Conditions & Treatments

Shoulder Joint Tear

The glenoid is the socket into which the head of the upper arm bone (humerus) fits into create one of the shoulder joints. The glenoid is lined with a fibrocartilaginous supporting structure called the labrum, which could be compared to a “gasket” between the two bones. With advancements in technology tiny arthroscopic cameras can take an up close look at the joints, including the labrum, to identify injury.

Acute trauma or repetitive shoulder motions cause injuries to the labrum. These tears may be classified by the position of the tear in relation to the shoulder socket (glenoid). Examples include falling on an outstretched arm, a direct blow to the shoulder, sudden pull or a violent overhead reach, such as occurs when trying to stop a fall or slide. Throwing athletes and weight lifters can experience tears due to repetitive shoulder motion.

As mentioned, labral tears are classified by the position of tear relative to the shoulder socket. A Bankhart tear is a tear in the labrum located in the front, lower (anterior, inferior) part of the shoulder socket. This type of tear occurs most commonly during a shoulder dislocation, and makes the shoulder more prone to recurrent dislocations. A SLAP tear is a tear in the labrum that covers the top part of the shoulder socket from front to back (Superior Labral tear from Anterior to Posterior). A SLAP tear occurs at the point where the long head of biceps tendon attaches. This type of tear occurs most commonly during falls on an outstretched arm.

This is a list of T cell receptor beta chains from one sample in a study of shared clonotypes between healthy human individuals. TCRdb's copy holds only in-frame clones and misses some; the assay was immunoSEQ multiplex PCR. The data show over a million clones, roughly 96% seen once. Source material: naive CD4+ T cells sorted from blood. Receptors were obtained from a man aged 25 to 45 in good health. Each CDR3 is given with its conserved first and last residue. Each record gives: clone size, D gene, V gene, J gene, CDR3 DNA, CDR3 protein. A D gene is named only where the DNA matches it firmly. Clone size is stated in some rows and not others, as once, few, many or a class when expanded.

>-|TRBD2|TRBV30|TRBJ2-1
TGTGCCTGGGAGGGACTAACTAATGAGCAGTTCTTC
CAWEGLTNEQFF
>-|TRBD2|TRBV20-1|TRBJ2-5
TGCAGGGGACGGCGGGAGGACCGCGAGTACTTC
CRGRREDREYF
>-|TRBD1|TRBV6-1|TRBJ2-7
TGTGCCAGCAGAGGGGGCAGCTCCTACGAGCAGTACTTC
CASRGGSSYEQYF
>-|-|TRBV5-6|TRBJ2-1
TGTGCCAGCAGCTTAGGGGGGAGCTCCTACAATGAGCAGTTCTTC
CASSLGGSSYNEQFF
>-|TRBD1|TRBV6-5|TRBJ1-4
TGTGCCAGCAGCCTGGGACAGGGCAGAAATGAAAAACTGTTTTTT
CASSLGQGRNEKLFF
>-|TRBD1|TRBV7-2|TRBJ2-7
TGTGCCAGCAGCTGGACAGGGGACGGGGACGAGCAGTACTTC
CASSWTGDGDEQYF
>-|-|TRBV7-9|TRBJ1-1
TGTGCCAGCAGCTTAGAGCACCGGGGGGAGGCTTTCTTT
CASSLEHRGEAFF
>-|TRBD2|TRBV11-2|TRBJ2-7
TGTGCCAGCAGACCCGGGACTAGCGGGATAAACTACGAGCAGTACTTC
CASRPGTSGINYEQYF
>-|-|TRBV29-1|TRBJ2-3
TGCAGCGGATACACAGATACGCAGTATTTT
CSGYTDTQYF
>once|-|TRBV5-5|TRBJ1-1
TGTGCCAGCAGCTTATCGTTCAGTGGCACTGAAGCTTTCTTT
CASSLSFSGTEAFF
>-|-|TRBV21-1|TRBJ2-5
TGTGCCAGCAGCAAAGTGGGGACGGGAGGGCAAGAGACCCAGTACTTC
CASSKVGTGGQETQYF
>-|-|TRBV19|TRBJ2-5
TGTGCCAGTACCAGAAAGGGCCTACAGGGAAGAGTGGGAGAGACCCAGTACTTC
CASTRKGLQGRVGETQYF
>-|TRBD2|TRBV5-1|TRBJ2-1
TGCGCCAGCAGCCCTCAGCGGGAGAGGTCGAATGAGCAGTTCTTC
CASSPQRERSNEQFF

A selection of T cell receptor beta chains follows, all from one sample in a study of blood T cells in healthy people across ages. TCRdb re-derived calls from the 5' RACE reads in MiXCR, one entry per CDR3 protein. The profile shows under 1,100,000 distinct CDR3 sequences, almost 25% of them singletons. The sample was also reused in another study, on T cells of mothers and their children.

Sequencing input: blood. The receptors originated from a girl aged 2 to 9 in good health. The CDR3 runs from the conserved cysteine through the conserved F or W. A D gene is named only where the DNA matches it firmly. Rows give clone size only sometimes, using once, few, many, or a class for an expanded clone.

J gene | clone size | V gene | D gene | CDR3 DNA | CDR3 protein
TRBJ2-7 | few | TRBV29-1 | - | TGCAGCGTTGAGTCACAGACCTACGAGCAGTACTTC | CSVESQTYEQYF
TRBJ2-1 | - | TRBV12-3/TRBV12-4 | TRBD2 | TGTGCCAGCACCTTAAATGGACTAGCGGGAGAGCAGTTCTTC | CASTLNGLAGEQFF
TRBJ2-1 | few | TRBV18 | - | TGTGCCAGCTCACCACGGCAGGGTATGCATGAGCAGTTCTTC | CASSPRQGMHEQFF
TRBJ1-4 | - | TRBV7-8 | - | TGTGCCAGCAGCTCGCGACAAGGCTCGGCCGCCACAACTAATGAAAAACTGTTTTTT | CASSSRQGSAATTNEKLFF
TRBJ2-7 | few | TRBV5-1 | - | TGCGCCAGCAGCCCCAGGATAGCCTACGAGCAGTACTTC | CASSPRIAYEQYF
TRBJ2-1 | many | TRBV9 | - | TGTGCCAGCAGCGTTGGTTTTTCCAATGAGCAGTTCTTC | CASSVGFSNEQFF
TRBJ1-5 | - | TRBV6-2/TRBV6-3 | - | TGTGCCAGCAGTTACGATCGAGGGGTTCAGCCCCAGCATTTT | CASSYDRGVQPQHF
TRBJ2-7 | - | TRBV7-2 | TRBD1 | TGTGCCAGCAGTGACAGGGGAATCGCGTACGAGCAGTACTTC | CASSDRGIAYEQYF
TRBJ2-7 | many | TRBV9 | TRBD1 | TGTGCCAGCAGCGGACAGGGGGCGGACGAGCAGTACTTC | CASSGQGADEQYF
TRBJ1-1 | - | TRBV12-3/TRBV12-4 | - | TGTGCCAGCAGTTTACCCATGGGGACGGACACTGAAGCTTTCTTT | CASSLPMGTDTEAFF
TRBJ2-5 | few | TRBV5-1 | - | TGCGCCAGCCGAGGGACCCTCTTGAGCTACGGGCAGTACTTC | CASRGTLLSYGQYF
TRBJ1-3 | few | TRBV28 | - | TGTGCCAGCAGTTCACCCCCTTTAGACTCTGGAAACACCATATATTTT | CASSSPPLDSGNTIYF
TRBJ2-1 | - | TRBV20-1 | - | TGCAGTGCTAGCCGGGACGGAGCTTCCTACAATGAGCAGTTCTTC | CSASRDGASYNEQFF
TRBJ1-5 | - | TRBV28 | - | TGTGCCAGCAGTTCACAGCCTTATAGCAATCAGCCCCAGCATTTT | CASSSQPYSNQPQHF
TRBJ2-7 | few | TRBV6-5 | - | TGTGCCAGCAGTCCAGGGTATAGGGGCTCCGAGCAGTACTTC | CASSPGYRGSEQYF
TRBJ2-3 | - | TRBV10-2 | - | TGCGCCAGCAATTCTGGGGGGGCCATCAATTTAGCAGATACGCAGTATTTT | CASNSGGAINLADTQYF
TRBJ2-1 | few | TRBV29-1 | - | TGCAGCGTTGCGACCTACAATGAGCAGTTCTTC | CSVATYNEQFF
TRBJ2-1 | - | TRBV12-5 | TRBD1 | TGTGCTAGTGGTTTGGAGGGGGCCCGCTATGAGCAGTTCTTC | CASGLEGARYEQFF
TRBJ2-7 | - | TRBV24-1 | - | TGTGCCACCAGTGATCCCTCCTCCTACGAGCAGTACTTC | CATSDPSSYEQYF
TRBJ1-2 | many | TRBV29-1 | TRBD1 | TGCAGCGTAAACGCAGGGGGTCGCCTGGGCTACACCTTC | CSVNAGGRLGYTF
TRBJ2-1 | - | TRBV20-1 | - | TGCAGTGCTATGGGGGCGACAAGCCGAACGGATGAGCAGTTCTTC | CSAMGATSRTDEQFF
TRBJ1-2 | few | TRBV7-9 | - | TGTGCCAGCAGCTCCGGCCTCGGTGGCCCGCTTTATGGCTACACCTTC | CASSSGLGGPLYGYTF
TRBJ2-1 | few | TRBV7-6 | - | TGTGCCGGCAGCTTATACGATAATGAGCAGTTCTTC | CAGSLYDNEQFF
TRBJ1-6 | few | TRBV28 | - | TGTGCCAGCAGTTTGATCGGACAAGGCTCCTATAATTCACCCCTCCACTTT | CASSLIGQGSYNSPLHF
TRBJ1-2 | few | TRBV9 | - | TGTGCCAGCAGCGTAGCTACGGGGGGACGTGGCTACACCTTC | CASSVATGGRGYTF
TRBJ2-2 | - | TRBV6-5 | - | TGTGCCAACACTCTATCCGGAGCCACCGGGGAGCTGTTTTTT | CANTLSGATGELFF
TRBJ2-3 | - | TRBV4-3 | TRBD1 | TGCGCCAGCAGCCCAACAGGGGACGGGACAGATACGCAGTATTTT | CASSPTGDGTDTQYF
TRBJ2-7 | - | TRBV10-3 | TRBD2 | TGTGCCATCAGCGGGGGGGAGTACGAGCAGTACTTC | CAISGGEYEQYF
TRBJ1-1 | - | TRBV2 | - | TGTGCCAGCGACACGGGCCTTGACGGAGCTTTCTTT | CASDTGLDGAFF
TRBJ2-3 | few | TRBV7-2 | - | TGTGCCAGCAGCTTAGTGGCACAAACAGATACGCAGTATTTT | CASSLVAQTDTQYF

Signs and symptoms of glenoid labrum tears include:

  • Pain, usually with overhead activities
  • Catching, locking, popping or grinding
  • Occasional night pain or pain with daily activities
  • A sense of instability in the shoulder
  • Decreased range of motion
  • Loss of strength

Diagnosis of a glenoid labrum tear cannot be made with X-ray. Your doctor may order a Computerized Tomography (CT) or Magnetic Resonance Imaging (MRI), however the definitive diagnosis of the tear can only be made with arthroscopic surgery.

Treatment of a suspected glenoid labrum tear will consist of anti-inflammatory medications and rest to relieve symptoms. Rehabilitation and strength exercises will also be recommended. If relief with this conservative therapy is inadequate, it is likely that the doctor will recommend arthroscopic surgery.

Depending on the extent and location of injury and its relation to tendons, which attach to areas of the labrum, there are options for repair that your doctor will have when viewing the joint with the scope.

Rehabilitation after surgery usually takes 3-4 months, the first 3-4 weeks requiring a sling. During the period of rehabilitation, the physician will prescribe passive range-of-motion exercises, and with progress, motion and flexibility exercises to build strength will follow. Athletes may participate in sports-specific exercises after six weeks, even though the injury is not completely healed until after 3-4 months.